British armed forces personnel are not able to bring claims for unfair dismissal because they are specifically excluded from the legislation.
This means that if you are a member of the military, the air forces or the maritime forces and you are sacked, you will not be able to pursue a claim for unfair dismissal – even if you believe there is no good reason for your dismissal.
Why are Armed Forces Personnel Excluded?
There is no explanation in the legislation as to why armed forces personnel are excluded from making unfair dismissal claims. However, it is thought that the policy exists for reasons of practicality.
Is Anyone Else Excluded?
Along with armed forces personnel, the following are also specifically excluded from making unfair dismissal claims against their employer:
- Employees who take part in unofficial industrial action
- Share fisherman, who work aboard a fishing vessel and are paid by a share in the profits of that vessel
- Employees working under illegal contracts
- Employees in the Police, unless the dismissal was based on whistleblowing or health and safety reasons
- Self-employed people and contractors.
Typically, an individual must also be working (or be based) in England or Wales to bring an unfair dismissal claim under English and Welsh law. However, you may be able to take an unfair dismissal claim through the British court system if you are working for a company whose headquarters are in England or Wales but you are posted abroad.
Who Can Claim for Unfair Dismissal?
To make an unfair dismissal claim in England or Wales, you must meet all three of the following criteria:
- You must be an employee
- You must have been working for your employer continuously for 1 year if you started at the company before 6 April 2012, or for 2 years if you started after 6 April 2012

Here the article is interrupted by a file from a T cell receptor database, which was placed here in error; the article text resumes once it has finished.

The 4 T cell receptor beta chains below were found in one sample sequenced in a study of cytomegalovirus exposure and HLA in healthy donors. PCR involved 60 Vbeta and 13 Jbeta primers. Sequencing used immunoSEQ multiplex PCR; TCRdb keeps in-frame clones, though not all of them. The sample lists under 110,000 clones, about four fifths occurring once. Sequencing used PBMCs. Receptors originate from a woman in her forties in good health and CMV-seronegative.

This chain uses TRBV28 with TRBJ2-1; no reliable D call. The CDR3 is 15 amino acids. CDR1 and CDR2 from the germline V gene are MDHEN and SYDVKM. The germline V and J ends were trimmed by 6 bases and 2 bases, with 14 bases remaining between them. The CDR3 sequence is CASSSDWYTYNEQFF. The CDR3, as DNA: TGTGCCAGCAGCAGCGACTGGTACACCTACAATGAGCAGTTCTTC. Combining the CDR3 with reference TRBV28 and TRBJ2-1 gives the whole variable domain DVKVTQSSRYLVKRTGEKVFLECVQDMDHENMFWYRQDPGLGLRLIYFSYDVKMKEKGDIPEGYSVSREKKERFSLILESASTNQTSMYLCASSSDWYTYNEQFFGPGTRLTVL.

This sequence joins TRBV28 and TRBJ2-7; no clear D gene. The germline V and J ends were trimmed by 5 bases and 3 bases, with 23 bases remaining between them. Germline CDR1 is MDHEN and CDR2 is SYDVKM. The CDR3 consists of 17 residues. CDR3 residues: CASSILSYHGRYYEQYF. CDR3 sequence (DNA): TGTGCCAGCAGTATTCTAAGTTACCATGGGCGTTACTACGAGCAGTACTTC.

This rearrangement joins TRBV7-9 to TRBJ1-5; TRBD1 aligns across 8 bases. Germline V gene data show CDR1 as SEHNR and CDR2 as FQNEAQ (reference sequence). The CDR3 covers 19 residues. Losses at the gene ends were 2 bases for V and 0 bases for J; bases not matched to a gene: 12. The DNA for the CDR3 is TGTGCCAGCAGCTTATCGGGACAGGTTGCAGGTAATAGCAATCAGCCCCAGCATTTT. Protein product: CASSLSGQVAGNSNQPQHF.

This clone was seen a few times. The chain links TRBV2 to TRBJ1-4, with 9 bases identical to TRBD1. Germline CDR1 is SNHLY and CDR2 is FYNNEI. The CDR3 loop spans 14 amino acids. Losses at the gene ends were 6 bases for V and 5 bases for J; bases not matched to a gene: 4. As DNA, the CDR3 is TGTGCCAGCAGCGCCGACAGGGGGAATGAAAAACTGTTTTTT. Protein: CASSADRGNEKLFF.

- You must have been dismissed or constructively dismissed.
There are various reasons why your dismissal might be unfair. The easiest way to find out if your dismissal was unfair is to speak to an Employment Law Solicitor. It is recommended you do this as soon as possible, as unfair dismissal claims must be made within three months from the date you were dismissed. This does not leave much time, and if you miss the deadline, you will no longer have the opportunity to make an unfair dismissal claim, except in exceptional circumstances.
Examples of Unfair Dismissal
Some situations can amount to an automatic unfair dismissal. This will be the case if you have been dismissed from your job for reasons relating to:
- Family, such as maternity or paternity leave
- Trade union membership (or lack of membership)
- Part-time or fixed-time employee status
- Asserting your rights in respect of pay or working hours
Additionally, your dismissal from work will be considered unfair if you were sacked for discriminatory reasons. For instance, if you were fired because your employer discovered that you are homosexual.
Speak to an Employment Law Solicitor
Whatever your role, if you believe you have been unfairly dismissed from your job, you should speak to an Employment Solicitor about your options. Even if you are one of those employees who is excluded from making an unfair dismissal claim, it will at least ensure that you have clarified your legal position and will allow you to establish whether there is any other action you can take.